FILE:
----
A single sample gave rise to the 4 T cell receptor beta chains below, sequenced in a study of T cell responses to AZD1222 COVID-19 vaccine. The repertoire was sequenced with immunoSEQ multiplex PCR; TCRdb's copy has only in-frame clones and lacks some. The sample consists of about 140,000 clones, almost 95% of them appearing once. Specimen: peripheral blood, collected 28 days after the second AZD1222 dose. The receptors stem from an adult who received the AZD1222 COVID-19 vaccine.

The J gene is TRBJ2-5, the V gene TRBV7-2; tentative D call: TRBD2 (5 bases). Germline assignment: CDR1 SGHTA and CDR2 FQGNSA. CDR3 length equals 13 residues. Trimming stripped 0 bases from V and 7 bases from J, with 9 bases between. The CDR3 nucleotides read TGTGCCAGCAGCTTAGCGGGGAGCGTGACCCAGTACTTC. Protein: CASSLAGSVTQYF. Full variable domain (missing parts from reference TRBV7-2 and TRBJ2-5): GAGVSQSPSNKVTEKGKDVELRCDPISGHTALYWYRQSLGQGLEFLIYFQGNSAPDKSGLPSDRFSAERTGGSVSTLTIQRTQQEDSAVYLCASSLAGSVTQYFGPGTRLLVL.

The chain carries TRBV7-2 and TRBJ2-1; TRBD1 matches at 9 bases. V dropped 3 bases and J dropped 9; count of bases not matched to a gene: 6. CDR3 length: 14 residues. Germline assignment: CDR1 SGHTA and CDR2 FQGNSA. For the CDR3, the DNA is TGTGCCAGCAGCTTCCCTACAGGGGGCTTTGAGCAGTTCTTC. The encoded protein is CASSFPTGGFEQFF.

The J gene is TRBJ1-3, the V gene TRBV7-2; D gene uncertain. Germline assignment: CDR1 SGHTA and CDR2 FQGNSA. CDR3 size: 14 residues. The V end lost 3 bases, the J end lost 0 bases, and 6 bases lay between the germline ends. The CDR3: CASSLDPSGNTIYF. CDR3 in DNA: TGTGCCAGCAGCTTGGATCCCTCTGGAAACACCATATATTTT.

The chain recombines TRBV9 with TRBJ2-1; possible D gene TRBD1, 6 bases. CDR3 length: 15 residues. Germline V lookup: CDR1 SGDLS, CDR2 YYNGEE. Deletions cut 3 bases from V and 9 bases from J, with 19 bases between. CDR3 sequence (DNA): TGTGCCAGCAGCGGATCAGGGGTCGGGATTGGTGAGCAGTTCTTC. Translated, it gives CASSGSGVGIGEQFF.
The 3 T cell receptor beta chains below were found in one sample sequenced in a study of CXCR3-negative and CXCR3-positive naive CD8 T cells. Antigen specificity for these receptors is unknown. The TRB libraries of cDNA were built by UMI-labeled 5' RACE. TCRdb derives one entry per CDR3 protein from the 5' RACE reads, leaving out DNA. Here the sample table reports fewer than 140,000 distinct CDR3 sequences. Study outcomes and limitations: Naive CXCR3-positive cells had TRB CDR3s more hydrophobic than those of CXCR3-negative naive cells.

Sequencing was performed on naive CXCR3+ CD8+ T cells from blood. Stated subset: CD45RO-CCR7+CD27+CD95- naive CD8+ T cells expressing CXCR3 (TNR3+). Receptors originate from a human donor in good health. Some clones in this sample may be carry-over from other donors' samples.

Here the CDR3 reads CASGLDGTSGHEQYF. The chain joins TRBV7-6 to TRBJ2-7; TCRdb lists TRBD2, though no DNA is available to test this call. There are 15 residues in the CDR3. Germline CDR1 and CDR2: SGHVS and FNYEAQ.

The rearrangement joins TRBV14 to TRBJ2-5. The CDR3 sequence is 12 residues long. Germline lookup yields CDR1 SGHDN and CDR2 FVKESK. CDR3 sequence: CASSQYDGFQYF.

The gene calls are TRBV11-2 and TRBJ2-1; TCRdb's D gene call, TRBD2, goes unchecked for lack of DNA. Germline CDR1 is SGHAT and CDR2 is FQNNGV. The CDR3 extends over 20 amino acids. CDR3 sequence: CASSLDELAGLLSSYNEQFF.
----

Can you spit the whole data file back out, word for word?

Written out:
A single sample gave rise to the 4 T cell receptor beta chains below, sequenced in a study of T cell responses to AZD1222 COVID-19 vaccine. The repertoire was sequenced with immunoSEQ multiplex PCR; TCRdb's copy has only in-frame clones and lacks some. The sample consists of about 140,000 clones, almost 95% of them appearing once. Specimen: peripheral blood, collected 28 days after the second AZD1222 dose. The receptors stem from an adult who received the AZD1222 COVID-19 vaccine.

The J gene is TRBJ2-5, the V gene TRBV7-2; tentative D call: TRBD2 (5 bases). Germline assignment: CDR1 SGHTA and CDR2 FQGNSA. CDR3 length equals 13 residues. Trimming stripped 0 bases from V and 7 bases from J, with 9 bases between. The CDR3 nucleotides read TGTGCCAGCAGCTTAGCGGGGAGCGTGACCCAGTACTTC. Protein: CASSLAGSVTQYF. Full variable domain (missing parts from reference TRBV7-2 and TRBJ2-5): GAGVSQSPSNKVTEKGKDVELRCDPISGHTALYWYRQSLGQGLEFLIYFQGNSAPDKSGLPSDRFSAERTGGSVSTLTIQRTQQEDSAVYLCASSLAGSVTQYFGPGTRLLVL.

The chain carries TRBV7-2 and TRBJ2-1; TRBD1 matches at 9 bases. V dropped 3 bases and J dropped 9; count of bases not matched to a gene: 6. CDR3 length: 14 residues. Germline assignment: CDR1 SGHTA and CDR2 FQGNSA. For the CDR3, the DNA is TGTGCCAGCAGCTTCCCTACAGGGGGCTTTGAGCAGTTCTTC. The encoded protein is CASSFPTGGFEQFF.

The J gene is TRBJ1-3, the V gene TRBV7-2; D gene uncertain. Germline assignment: CDR1 SGHTA and CDR2 FQGNSA. CDR3 size: 14 residues. The V end lost 3 bases, the J end lost 0 bases, and 6 bases lay between the germline ends. The CDR3: CASSLDPSGNTIYF. CDR3 in DNA: TGTGCCAGCAGCTTGGATCCCTCTGGAAACACCATATATTTT.

The chain recombines TRBV9 with TRBJ2-1; possible D gene TRBD1, 6 bases. CDR3 length: 15 residues. Germline V lookup: CDR1 SGDLS, CDR2 YYNGEE. Deletions cut 3 bases from V and 9 bases from J, with 19 bases between. CDR3 sequence (DNA): TGTGCCAGCAGCGGATCAGGGGTCGGGATTGGTGAGCAGTTCTTC. Translated, it gives CASSGSGVGIGEQFF.
The 3 T cell receptor beta chains below were found in one sample sequenced in a study of CXCR3-negative and CXCR3-positive naive CD8 T cells. Antigen specificity for these receptors is unknown. The TRB libraries of cDNA were built by UMI-labeled 5' RACE. TCRdb derives one entry per CDR3 protein from the 5' RACE reads, leaving out DNA. Here the sample table reports fewer than 140,000 distinct CDR3 sequences. Study outcomes and limitations: Naive CXCR3-positive cells had TRB CDR3s more hydrophobic than those of CXCR3-negative naive cells.

Sequencing was performed on naive CXCR3+ CD8+ T cells from blood. Stated subset: CD45RO-CCR7+CD27+CD95- naive CD8+ T cells expressing CXCR3 (TNR3+). Receptors originate from a human donor in good health. Some clones in this sample may be carry-over from other donors' samples.

Here the CDR3 reads CASGLDGTSGHEQYF. The chain joins TRBV7-6 to TRBJ2-7; TCRdb lists TRBD2, though no DNA is available to test this call. There are 15 residues in the CDR3. Germline CDR1 and CDR2: SGHVS and FNYEAQ.

The rearrangement joins TRBV14 to TRBJ2-5. The CDR3 sequence is 12 residues long. Germline lookup yields CDR1 SGHDN and CDR2 FVKESK. CDR3 sequence: CASSQYDGFQYF.

The gene calls are TRBV11-2 and TRBJ2-1; TCRdb's D gene call, TRBD2, goes unchecked for lack of DNA. Germline CDR1 is SGHAT and CDR2 is FQNNGV. The CDR3 extends over 20 amino acids. CDR3 sequence: CASSLDELAGLLSSYNEQFF.